Radionuclide cardiac imaging has potential to assess underlying molecular, electrophysiologic, and pathophysiologic processes of cardiac disease. An area of current interest is cardiac autonomic innervation imaging with a radiotracer such as 123I-meta-iodobenzylguanidine (123I-mIBG), a norepinephrine analogue. Cardiac 123I-mIBG uptake can be assessed by planar and SPECT techniques, involving determination of global uptake by a heart-to-mediastinal ratio, tracer washout between early and delayed images, and focal defects on tomographic images. Cardiac 123I-mIBG findings have consistently been shown to correlate strongly with heart failure severity, pre-disposition to cardiac arrhythmias, and poor prognosis independent of conventional clinical, laboratory, and image parameters. 123I-mIBG imaging promises to help monitor a patient's clinical course and response to therapy, showing potential to help select patients for an ICD and other advanced therapies better than current methods. Autonomic imaging also appears to help diagnose ischemic heart disease and identify higher risk, as well as risk-stratify patients with diabetes. Although more investigations in larger populations are needed to strengthen prior findings and influence modifications of clinical guidelines, cardiac 123I-mIBG imaging shows promise as an emerging technique for recognizing and following potentially life-threatening conditions, as well as improving our understanding of the pathophysiology of various diseases.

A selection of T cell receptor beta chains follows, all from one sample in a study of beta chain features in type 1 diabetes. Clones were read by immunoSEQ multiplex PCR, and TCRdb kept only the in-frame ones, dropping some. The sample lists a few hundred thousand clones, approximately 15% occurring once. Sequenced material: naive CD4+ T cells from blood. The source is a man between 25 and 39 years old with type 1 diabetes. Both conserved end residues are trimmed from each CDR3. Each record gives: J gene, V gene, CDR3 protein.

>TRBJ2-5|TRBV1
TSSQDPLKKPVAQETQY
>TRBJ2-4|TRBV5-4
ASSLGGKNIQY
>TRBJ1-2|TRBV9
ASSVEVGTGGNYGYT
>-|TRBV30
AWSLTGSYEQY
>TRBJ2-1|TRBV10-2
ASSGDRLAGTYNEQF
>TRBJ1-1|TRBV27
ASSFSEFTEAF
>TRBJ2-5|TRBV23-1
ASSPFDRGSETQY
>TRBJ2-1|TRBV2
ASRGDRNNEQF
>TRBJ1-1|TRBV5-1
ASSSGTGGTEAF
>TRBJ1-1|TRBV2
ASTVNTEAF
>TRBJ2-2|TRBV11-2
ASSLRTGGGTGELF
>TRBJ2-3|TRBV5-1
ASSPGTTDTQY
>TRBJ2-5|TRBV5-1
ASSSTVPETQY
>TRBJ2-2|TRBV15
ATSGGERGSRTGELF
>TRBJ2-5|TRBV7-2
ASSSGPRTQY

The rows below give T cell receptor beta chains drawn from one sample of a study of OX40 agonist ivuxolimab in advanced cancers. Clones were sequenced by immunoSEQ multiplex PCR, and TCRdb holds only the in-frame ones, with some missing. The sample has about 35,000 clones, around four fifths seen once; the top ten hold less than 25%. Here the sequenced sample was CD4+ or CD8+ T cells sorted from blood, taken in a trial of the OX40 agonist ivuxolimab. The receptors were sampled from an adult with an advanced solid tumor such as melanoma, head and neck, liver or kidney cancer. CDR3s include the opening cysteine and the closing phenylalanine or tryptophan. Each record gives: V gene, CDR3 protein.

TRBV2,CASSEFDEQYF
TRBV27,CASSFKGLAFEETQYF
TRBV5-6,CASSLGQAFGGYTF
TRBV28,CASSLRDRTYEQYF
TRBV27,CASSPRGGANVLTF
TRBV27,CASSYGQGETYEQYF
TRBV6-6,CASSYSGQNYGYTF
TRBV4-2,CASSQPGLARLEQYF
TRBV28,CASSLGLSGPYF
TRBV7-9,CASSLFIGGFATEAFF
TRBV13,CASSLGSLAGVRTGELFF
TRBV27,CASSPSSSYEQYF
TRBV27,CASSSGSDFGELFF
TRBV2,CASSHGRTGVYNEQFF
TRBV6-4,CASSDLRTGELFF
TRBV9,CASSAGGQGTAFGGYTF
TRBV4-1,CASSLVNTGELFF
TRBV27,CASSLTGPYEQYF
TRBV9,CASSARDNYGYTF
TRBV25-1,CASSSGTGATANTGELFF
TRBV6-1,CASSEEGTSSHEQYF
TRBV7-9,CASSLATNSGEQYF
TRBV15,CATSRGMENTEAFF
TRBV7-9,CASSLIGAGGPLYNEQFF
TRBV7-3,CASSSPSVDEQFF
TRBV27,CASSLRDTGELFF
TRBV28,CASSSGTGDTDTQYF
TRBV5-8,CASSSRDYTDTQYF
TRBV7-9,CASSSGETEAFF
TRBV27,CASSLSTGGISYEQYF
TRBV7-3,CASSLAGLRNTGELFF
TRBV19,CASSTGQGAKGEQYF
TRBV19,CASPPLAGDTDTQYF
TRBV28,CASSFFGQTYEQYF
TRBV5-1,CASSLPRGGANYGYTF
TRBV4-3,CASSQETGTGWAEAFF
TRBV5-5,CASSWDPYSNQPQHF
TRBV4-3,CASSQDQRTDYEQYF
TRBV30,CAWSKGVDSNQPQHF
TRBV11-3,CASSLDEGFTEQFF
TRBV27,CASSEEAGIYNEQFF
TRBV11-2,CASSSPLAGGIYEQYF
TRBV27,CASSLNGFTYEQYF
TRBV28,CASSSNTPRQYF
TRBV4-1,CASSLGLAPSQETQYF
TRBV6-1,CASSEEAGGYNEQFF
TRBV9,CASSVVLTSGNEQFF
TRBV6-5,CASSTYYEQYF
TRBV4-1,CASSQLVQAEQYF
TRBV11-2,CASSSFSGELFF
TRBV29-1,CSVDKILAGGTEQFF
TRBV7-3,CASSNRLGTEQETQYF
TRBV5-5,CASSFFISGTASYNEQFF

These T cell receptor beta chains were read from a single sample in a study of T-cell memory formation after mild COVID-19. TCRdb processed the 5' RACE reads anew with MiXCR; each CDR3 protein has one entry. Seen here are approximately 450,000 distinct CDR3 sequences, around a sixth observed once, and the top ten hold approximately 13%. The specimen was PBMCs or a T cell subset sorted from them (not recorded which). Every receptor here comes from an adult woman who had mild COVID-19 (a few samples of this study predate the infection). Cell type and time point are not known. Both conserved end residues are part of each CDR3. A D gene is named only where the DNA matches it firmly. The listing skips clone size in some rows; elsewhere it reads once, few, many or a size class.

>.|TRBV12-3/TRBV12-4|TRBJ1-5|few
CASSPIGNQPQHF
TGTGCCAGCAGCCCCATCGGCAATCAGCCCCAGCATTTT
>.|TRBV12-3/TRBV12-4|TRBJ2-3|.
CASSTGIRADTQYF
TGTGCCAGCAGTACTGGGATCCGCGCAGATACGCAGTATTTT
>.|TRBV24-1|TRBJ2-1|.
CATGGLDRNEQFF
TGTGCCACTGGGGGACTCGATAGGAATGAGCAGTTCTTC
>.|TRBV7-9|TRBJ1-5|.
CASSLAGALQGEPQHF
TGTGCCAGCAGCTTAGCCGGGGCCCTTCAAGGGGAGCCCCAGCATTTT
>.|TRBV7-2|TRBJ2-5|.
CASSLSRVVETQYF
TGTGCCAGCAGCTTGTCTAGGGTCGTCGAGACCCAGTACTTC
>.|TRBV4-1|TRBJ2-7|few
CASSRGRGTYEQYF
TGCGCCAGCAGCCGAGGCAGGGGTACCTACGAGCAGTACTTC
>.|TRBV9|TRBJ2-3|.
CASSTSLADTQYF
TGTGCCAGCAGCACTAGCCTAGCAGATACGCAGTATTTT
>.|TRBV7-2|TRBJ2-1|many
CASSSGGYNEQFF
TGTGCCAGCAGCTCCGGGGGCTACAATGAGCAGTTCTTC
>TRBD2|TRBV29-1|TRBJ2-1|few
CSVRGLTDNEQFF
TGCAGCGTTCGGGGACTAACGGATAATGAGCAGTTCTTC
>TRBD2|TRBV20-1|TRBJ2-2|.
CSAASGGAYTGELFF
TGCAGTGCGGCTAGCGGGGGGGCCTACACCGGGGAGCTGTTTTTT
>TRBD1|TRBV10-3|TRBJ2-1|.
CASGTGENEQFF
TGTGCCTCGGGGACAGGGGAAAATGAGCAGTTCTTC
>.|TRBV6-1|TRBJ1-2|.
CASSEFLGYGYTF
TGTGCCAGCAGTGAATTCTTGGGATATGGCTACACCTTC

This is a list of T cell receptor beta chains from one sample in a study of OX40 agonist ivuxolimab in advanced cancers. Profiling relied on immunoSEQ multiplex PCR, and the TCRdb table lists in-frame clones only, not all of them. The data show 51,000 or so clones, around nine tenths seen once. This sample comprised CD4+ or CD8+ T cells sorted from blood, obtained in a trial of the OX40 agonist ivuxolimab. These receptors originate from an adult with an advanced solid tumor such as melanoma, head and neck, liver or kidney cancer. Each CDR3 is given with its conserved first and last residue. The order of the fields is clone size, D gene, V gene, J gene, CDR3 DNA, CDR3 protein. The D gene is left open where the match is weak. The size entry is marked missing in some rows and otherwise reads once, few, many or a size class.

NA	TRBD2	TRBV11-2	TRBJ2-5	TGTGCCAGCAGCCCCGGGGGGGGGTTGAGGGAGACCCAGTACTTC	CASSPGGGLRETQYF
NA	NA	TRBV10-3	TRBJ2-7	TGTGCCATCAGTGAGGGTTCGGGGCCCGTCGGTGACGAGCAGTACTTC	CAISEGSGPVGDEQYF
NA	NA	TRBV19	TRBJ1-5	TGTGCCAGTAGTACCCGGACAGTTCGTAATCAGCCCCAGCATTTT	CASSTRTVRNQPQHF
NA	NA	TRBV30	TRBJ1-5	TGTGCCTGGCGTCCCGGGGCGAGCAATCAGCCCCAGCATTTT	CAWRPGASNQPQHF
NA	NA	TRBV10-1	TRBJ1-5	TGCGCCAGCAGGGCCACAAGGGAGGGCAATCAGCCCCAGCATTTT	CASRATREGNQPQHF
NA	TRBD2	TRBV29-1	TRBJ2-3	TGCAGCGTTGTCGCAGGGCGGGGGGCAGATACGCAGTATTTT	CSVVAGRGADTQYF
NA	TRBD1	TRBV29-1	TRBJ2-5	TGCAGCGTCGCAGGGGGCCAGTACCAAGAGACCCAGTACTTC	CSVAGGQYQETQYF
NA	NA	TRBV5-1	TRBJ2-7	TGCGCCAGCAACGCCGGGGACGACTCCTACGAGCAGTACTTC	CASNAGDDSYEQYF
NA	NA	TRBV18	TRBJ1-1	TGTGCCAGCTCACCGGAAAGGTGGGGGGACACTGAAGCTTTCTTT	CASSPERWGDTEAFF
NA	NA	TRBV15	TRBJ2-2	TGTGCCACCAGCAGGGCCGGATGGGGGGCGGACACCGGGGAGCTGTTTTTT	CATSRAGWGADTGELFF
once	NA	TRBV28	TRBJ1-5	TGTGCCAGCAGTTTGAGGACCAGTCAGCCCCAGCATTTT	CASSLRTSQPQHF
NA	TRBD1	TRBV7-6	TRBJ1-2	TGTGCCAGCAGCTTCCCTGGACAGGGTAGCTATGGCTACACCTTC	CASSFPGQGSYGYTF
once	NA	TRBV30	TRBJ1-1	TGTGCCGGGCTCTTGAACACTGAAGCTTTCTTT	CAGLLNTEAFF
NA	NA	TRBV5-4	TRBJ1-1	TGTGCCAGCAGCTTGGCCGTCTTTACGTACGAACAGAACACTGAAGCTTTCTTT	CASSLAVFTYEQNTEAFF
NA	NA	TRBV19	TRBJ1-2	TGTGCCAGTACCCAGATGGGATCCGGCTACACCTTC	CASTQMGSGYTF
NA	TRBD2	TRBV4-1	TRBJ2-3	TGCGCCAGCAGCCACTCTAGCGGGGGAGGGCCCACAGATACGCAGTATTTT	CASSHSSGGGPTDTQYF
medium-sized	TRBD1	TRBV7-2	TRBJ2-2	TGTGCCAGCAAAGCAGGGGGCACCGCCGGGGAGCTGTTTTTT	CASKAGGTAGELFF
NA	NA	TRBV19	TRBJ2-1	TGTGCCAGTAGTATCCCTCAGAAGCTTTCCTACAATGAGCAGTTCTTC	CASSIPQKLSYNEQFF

- MIBG imaging
- autonomic imaging
- molecular imaging
ASJC Scopus subject areas
- Radiology Nuclear Medicine and imaging
- Cardiology and Cardiovascular Medicine